About a year ago, voters in Portland, Oregon, said “no” to fluoridation.
And since then, it seems the pace of change has really picked up, with more residents in more towns and cities standing up and saying no to this well-intentioned but misguided practice. Here in Missouri, residents in Buffalo recently gave a resounding no to fluoridation, while those in Farmington weighed in on the matter earlier this month.
Naturally, fluoridation advocates continue to downplay real concerns about the policy and its effects on human and environmental health. Mostly, you hear the cliché about fluoride’s “proven” efficacy and safety. Yet science has shown that any benefit from fluoride comes from topical exposure, not by swallowing it – and that swallowing it poses definite risks to health.
Just this year, research published in Lancet Neurology pointed to fluoride as one of six major industrial chemicals harming the developing brains of our youngest and most vulnerable.
Then there’s the argument that people are being medicated against their will. Not quite. The common definition of a medicine is something that treats disease. Fluoridation — like vaccination, or water chlorination, or the iodization of salt — prevents disease, and does it successfully on a large scale.
By this reasoning, anything done “preventively” wouldn’t count as medication – not the statins a person takes to lower cholesterol; not the daily aspirin to prevent heart attack. Yet pharmaceutical drugs like these are the very embodiment of “medication.”
Would double mastectomy to “prevent” cancer in healthy women with the BRCA gene mutation not count as surgery?
Obviously, this is absurd.
There’s another sleight of hand in this editorial, though, that seems to lend weight to the idea that fluoridation isn’t medication. Fluoride, they say, works “like a micronutrient,” no different than vitamin A, zinc and all the other things our bodies require. A micronutrient is something that you quite literally can’t live without.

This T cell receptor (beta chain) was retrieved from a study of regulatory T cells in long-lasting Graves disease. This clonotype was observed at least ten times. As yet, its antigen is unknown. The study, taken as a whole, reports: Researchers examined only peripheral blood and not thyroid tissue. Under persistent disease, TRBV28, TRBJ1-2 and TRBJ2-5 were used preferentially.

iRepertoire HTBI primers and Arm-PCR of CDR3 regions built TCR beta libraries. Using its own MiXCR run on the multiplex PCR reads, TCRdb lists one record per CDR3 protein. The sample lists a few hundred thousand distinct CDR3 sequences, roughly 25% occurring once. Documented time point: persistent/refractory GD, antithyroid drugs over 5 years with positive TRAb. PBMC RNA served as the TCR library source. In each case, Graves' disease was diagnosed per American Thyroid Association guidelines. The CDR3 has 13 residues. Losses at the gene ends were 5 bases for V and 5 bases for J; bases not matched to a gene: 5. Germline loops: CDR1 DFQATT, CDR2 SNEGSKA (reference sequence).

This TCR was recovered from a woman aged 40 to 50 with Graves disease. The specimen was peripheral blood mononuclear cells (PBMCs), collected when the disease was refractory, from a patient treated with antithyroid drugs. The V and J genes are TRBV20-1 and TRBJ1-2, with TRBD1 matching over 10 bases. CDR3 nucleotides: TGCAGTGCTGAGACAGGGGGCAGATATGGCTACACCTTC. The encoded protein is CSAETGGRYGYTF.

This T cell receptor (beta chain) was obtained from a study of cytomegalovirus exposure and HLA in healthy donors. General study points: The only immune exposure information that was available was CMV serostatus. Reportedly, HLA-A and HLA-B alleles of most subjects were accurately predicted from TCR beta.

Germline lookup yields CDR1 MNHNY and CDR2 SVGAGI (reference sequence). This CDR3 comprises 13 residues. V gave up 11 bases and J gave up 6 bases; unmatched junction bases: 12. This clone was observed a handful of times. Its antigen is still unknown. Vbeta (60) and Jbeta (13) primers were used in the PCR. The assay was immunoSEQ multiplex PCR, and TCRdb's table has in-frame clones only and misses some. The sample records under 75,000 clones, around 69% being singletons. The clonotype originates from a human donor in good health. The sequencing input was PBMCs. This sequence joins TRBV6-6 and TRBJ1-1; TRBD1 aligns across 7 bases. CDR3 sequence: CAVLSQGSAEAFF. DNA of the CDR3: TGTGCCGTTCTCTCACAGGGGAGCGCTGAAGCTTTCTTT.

Yet throughout the course of human history, billions have done just that.
According to the National Academy of Sciences, fluoride is not an essential nutrient. This means that no human disease – including tooth decay – will result from a “deficiency” of fluoride. Thus, unlike real nutrients like calcium and magnesium, the human body does not need fluoride for any physiological process.
There’s one other bit of misinformation in the editorial that should be addressed:
The public health organizations that track fluoride consumption are not operating on autopilot. Their scientists know that Americans are now getting the mineral from other sources, including soft drinks and processed foods.
As a result, they lowered their recommendations for fluoride levels a few years ago. Decisions like that are driven by evidence, unlike sweeping claims that fluoridation at any level is intrinsically harmful.
The “they” of the second paragraph is the Department of Health and Human Services, which did, in fact, make this recommendation. However, HHS has no power to set standards. That’s the EPA’s job. And although the EPA announced that they would be reviewing their standards, nothing yet has changed.
Bottom line? When it comes to our health, each of us has the right to informed consent – to say yea or nay to any treatment, therapy or other practice once we understand its benefits and risks. Fluoride should not be exempt.
Image by dixieroadrash